Although much more than just a patent deal, Google’s purchase of Motorola Mobility is also clearly driven by Google’s perceived need to establish a strong portfolio of patent rights in an attempt to ward-off patent attacks by competitors in the fiercely competitive and growing smart-phone market.
Motorola Mobility was formerly the famous Mobile Devices division of Motorola, Inc. In January 2011, the company was spun-off from its parent. The company’s devices have been lagging in the market, but its patent rights have always been strong and plentiful. Recently, Motorola Mobility has become deeply involved in patent infringement litigation with suits pending versus competitors such as Microsoft, Apple, and TiVo in addition to more than two-dozen pending suits as defendants against non-practising patent holders.
Motorola Mobility holds over 24,000 patents and pending patent applications worldwide. In the US market alone, the company holds around 5,000 patents and 1,500 pending patent applications. The bulk of these patents were assigned to Mobility during the split from Motorola. However, the unit has continued to apply-for and obtain patents since the split. Motorola Mobility also owns a number of subsidiary companies that also hold their own patents, such as General Instrument, Inc.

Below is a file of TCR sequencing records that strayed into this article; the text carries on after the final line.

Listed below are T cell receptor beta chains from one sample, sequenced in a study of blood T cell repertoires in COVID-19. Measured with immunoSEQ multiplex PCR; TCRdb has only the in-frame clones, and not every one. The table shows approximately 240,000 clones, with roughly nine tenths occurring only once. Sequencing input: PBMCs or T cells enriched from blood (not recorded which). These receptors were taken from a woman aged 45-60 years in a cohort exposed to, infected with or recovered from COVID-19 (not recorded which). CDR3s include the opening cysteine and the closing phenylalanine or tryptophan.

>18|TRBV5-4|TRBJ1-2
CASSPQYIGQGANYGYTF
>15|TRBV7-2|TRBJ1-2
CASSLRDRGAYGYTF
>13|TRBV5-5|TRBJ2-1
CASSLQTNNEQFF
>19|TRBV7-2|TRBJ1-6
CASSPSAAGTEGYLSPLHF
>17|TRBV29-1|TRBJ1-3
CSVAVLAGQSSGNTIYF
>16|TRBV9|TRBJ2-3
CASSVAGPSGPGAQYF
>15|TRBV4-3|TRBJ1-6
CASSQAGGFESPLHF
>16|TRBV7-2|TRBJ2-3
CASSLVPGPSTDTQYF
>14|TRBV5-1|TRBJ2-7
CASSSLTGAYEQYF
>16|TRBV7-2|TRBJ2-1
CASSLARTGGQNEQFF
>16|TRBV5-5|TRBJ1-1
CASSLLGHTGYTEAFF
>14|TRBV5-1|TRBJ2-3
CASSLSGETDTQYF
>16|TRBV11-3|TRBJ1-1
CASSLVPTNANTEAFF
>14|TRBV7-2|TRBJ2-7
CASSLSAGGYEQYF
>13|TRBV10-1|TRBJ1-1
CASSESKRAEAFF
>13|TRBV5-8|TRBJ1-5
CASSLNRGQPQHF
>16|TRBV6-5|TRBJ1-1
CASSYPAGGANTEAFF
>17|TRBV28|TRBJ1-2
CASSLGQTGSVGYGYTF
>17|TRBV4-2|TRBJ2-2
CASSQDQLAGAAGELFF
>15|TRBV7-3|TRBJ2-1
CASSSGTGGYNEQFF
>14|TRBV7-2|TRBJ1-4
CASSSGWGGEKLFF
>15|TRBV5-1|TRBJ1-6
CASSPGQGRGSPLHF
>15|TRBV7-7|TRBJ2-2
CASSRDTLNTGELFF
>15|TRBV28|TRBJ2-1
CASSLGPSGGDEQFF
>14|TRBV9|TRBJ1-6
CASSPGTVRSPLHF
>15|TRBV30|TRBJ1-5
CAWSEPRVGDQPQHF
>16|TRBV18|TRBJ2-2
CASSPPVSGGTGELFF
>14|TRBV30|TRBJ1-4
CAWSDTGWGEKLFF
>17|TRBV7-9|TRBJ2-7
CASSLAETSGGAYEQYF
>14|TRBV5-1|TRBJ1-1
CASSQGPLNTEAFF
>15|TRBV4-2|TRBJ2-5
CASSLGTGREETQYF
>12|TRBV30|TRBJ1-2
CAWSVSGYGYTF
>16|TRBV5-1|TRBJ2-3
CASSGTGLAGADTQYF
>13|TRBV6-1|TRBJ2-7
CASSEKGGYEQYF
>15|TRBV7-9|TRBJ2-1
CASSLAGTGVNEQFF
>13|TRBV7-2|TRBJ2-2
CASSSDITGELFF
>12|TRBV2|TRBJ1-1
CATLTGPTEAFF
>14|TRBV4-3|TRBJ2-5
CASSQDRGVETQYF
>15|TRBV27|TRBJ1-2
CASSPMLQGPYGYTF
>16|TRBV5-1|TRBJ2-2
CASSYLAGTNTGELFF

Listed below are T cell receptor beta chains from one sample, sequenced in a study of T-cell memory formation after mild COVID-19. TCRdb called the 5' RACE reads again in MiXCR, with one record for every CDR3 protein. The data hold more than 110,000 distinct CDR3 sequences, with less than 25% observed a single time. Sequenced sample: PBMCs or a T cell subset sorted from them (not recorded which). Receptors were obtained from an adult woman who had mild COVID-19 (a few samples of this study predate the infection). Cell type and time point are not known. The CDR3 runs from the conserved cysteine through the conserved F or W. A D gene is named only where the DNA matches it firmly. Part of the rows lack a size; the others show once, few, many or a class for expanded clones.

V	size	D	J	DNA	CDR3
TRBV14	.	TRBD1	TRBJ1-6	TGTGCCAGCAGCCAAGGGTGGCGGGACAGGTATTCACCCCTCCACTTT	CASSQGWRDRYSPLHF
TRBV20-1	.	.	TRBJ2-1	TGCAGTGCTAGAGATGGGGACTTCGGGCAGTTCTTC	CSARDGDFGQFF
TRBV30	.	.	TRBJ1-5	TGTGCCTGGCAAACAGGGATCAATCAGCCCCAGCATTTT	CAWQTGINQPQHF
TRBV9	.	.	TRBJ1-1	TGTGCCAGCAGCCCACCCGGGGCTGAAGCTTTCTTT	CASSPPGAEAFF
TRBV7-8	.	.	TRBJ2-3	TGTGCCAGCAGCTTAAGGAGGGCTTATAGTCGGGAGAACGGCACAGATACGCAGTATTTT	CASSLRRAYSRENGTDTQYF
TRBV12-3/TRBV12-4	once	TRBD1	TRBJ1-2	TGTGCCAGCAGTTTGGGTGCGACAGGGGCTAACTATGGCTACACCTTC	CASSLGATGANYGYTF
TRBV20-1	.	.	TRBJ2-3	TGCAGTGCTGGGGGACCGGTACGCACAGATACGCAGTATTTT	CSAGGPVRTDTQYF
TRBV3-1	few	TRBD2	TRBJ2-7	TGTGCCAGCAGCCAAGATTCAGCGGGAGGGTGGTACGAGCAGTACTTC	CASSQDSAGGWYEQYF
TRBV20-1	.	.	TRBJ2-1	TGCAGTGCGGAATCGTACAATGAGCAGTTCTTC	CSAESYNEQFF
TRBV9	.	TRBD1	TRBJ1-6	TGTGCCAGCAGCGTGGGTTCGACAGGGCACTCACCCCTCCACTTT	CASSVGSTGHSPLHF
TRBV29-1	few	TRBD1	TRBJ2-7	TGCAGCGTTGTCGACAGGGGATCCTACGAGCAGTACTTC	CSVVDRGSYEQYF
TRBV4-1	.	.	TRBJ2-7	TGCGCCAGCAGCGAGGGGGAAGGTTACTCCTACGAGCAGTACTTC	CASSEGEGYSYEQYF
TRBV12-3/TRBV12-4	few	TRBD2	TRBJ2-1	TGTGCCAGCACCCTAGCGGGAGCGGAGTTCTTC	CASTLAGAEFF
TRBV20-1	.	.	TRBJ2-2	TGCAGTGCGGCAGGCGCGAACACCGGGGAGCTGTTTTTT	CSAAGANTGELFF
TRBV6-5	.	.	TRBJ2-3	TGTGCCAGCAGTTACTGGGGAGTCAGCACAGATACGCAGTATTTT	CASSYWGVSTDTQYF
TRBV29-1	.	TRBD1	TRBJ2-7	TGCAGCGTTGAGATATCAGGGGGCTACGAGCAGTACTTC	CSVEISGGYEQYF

Some pending US litigation:
- Motorola Mobility v. TiVo (E.D. Tex.): Mobility asserts that TiVo is infringing a number of “fundamental” DVR patents that General Instrument obtained when it purchased Imedia. These include U.S. Patent Nos. 5,949,948, 6,304,714, and 6,356,708.
- Motorola Mobility v. Microsoft (W.D. Wisc. and ITC): In three separate lawsuits, Mobility asserts that Microsoft’s XBox infringes a number of its patents, including U.S. Patents Nos. 6,980,596; 7,162,094; 5,319,712; 5,357,571; 6,686,931; 5,311,516; 6,069,896; 6,992,580; 7,106,358; 6,686,931; 7,088,220; and 5,738,583.
- Motorola Mobility v. Apple (S.D. Florida): Mobility asserts that Apple’s iPhone 4 infringes a number of its wireless device and software patents, including U.S. Patents Nos. 5,710,987; 5,754,119; 5,958,006; 6,008,737; 6,101,531; 6,377,161; and 5,455,599. In a separate lawsuit, Apple accuses Mobility of infringing its patent Nos. 5,481,721; 5,566,337; 5,915,131; 5,929,852; 5,946,647; 5,969,705; 6,275,983; 6,343,263; and 6,424,354.